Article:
The renewed interest toward silver-based semiconductors is not surprising. The applicability of Ag nanoparticles is well-known even from ancient times due to their antibacterial character; however, their practical applications were only popular in the 1900s.1 Moreover, due to their low stability (formation of silver nanoparticles on their surface), the applicability of silver-containing semiconductors is still low. Nevertheless, they are excitable under visible light irradiation (having a relatively narrow band gap energy, e.g., Ag2O: 1.2 eV;2 Ag2S: 0.9-1.0 eV;3 and Ag3PO4: 2.43 eV (ref. 4)) and can be synthesized easily. There is still a dispute regarding whether their instability is an advantage or a disadvantage; by noble metal deposition, although the structure and properties change, they are usually beneficial.5
One of the most interesting silver-based materials is Ag2O, a p-type semiconductor with relatively low stability. Due to its low stability, it disproportionates under visible light irradiation and gives Ag and AgO.2 Another interesting material is Ag2S, an n-type semiconductor with a large visible light absorption coefficient,6 showing luminescent properties.7 Because of the low stability of the semiconductors mentioned above, other Ag-based photocatalytic materials have been investigated, such as Ag3PO4,8 Ag2SO4,9 Ag2CO3,10 and delafossite-type Ag-based semiconductors (e.g., AgGaO2 (ref. 11) or AgAlO2 (ref. 12)). Moreover, the affinity of Ag-based materials for photocorrosion could be decreased using the composites of two Ag-based semiconductors such as Ag2O/Ag2CO3,13 Ag2S/Ag2WO4,14 Ag2S@Ag2CO3,15 AgCl/Ag2CO3,16,17 AgBr/AgIO3,18 and [email protected]
Silver halides also appeared in different applications, including photographic techniques.20 Moreover, silver halides are more prevalent in photocatalytic processes (e.g., AgCl,21 AgBr,22 and AgI23). Silver halides usually have narrow band gap energy (about 3.2 eV for chlorides,24 2.6 eV for bromides,25 and 2.8 eV for iodides23), can be synthesized rather simply (e.g., by ion exchange,26 precipitation,27 or hydrothermal crystallization processes28), and possess relatively increased photosensitivity. Among these types of halides, silver bromide is one of the most widely used as a photocatalyst.26 Also, in the case of AgBr, silver nanoparticles/nanoclusters can be formed during photocatalytic processes.29 Interestingly, the as-formed Ag nanoclusters can be selectively adsorbed on the (110) crystallographic plane of AgBr, according to a theoretical calculation.29 Therefore, researchers working in this field have been focusing on manipulating the (111)/(110) ratio to control the amount of the as-formed and deposited Ag.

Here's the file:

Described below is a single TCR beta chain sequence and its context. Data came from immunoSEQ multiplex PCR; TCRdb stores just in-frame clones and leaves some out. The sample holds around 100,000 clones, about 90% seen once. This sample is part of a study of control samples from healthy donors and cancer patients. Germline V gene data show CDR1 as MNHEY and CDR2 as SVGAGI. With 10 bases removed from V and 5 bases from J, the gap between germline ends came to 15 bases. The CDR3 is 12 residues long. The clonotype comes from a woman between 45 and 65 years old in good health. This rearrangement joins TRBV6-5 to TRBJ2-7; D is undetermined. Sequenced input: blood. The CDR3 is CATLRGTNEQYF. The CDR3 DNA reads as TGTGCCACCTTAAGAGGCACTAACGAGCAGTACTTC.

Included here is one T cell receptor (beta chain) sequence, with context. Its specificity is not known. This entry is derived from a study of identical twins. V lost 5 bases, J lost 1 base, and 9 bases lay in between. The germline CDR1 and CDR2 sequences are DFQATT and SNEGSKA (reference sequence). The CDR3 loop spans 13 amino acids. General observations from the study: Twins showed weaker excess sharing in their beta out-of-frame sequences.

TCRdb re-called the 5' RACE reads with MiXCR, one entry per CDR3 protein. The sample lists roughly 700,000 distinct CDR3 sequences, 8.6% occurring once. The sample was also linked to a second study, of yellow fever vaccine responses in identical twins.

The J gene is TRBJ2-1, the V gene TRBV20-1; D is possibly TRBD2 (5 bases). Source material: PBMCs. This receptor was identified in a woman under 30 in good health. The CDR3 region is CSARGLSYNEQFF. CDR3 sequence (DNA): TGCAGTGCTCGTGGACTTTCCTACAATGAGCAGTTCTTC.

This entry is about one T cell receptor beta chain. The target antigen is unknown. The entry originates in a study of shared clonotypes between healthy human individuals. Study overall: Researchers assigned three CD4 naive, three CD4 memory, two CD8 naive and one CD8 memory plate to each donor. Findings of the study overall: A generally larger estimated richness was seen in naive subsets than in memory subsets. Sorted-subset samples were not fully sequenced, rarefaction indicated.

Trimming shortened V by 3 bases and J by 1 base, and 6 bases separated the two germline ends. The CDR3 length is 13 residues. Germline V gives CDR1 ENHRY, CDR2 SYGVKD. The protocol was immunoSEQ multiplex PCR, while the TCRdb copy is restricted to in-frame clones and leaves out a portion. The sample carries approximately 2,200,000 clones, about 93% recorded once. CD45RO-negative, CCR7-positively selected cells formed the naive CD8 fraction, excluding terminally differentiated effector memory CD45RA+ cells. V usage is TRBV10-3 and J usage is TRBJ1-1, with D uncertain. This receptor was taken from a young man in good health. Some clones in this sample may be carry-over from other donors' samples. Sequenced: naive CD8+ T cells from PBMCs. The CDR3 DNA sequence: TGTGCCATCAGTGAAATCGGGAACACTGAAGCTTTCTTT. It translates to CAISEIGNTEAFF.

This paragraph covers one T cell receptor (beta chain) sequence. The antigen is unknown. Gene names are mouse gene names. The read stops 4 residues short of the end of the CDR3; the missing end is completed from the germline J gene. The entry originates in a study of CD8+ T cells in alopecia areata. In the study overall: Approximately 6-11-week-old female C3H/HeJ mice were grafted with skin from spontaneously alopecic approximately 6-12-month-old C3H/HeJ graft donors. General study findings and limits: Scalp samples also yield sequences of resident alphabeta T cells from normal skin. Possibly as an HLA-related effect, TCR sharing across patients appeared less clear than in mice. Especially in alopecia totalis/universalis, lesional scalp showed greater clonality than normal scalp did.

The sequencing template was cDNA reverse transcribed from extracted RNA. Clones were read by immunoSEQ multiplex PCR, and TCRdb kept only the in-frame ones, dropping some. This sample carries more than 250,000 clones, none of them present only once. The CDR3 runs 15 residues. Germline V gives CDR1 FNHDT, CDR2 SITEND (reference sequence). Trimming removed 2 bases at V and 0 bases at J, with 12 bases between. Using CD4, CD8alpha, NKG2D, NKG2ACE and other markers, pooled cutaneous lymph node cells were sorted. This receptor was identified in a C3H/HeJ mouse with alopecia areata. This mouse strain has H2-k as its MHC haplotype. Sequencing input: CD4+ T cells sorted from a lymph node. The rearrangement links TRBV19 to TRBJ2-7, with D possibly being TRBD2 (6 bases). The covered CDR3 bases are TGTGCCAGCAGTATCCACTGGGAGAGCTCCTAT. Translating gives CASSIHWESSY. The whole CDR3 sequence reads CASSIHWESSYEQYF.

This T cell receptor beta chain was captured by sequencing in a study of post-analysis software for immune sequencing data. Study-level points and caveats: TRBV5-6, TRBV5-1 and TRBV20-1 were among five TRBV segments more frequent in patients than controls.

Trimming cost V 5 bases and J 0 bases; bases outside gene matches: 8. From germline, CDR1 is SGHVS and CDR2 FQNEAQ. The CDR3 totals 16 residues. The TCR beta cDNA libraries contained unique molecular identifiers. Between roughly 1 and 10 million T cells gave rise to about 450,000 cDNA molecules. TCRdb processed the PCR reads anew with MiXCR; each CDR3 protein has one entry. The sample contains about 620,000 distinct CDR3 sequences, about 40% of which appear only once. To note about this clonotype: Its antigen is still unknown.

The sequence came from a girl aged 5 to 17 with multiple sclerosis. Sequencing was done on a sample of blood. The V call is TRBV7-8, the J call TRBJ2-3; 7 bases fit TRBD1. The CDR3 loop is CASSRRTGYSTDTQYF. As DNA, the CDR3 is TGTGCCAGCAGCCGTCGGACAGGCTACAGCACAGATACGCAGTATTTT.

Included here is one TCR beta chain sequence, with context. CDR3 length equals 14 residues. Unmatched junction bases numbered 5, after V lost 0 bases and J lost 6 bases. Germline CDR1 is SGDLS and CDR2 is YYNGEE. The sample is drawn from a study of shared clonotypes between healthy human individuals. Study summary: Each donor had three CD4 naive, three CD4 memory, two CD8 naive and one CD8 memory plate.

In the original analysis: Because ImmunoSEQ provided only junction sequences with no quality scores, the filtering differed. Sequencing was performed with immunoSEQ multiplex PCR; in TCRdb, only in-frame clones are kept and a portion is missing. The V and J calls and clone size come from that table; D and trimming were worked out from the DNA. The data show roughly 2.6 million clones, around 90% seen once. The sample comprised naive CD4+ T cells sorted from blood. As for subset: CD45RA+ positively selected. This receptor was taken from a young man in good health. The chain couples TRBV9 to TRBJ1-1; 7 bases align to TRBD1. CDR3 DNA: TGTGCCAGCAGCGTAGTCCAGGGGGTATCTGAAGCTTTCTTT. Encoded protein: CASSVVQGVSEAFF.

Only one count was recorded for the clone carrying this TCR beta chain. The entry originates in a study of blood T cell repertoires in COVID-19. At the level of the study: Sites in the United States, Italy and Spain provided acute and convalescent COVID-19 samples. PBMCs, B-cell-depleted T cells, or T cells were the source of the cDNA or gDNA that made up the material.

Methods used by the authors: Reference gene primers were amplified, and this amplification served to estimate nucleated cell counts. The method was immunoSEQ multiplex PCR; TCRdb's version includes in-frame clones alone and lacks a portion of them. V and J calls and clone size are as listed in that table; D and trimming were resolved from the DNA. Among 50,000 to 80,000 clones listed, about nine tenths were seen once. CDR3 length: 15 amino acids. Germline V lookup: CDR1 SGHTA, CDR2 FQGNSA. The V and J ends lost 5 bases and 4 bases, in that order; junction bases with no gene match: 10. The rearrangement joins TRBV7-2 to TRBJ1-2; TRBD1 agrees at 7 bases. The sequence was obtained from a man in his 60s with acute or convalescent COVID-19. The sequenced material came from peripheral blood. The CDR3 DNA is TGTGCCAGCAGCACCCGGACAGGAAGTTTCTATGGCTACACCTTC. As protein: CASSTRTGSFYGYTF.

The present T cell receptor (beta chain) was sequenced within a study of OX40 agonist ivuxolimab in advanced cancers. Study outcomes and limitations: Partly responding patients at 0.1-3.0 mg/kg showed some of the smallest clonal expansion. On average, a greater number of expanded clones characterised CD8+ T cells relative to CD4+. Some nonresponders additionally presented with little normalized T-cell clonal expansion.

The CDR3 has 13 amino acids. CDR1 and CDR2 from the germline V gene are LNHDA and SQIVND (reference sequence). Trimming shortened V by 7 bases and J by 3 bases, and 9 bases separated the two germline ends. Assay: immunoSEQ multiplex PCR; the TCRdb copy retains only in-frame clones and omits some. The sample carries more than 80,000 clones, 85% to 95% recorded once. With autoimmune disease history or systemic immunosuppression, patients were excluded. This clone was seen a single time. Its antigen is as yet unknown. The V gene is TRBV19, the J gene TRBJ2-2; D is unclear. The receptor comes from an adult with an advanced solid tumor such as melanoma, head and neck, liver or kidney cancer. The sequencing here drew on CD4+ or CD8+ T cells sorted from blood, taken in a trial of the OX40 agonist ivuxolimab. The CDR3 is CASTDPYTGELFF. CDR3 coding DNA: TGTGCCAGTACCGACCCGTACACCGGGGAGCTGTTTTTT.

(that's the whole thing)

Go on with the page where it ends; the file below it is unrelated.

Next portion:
Moreover, the amount of the deposited/formed Ag nanoparticles as essential as the obtained shape of the photocatalyst since AgBr octahedra with exposed (111) facets showed higher activity than cubes and spheres.30
One approach to control the shape of the catalyst could be the usage of surfactants/shape-tailoring agents during the synthesis since, depending on their structure, the morphology and size of the semiconductor crystal can be controlled.31 The most-studied shape-tailoring/capping agent is polyvinylpyrrolidone (PVP), which is a polymer (monomer, N-vinylpyrrolidone) and a non-ionic surfactant at the same time. Sodium dodecyl sulfate (SDS) and cetyltrimethylammonium bromide (CTAB) are among the most widely-applied surfactants. SDS is an anionic,32 while CTAB is a cationic surfactant, both with broad applicability spectra, which have already been used simultaneously.33
Differently shaped AgBr microcrystals have already been synthesized using different surfactants/shape-tailoring agents, such as PVP34,35 and CTAB (which can act as a shape-tailoring agent and can be used as bromide source as well28,36). In many cases, PVP is used as a capping agent to increase the formation of the (111) crystallographic plane,34 thereby increasing the number of edges and corners with specific morphologies, such as polyhedral,28 nanorods,37 and hollow cubic.38 Moreover, it can be used to influence the primary crystallite size.39
Until now, to the best of the authors’ knowledge, there is no available data/research concerning the application of SDS as a shape-tailoring agent in the case of AgBr. However, there have been reports about the synthesis of Ag2S where SDS has been applied successfully.40 In several other cases,41,42 SDS has been used as an anionic surfactant in the synthesis of semiconductors with high monodispersity. Furthermore, even if CTAB is mainly considered as a surfactant, AgBr microcrystals can be obtained using CTAB as a bromide source,28 using precipitation,36 ion exchange,43 and hydrothermal44 methods.
Besides CTAB, different alkali metals, such as sodium45 and potassium38 ions are used as alkali metal-based Br sources to synthesize AgBr microcrystals. Moreover, the alkali metal cations could be incorporated in the structure of AgBr, creating interstitial defects in the surface.46
Accordingly, the current work’s main aim was to systematically investigate the effect of different surfactants/capping agents and alkali metal-based Br sources on the morpho-structural, optical, and stability parameters of AgBr-based materials. To the best of our knowledge, no such investigation has been conducted so far in the literature. CTAB, SDS, and PVP were used as surfactants/capping agents, while H+, Li+, Na+, K+, Rb+, and Cs+ were used as the Br sources’ cations.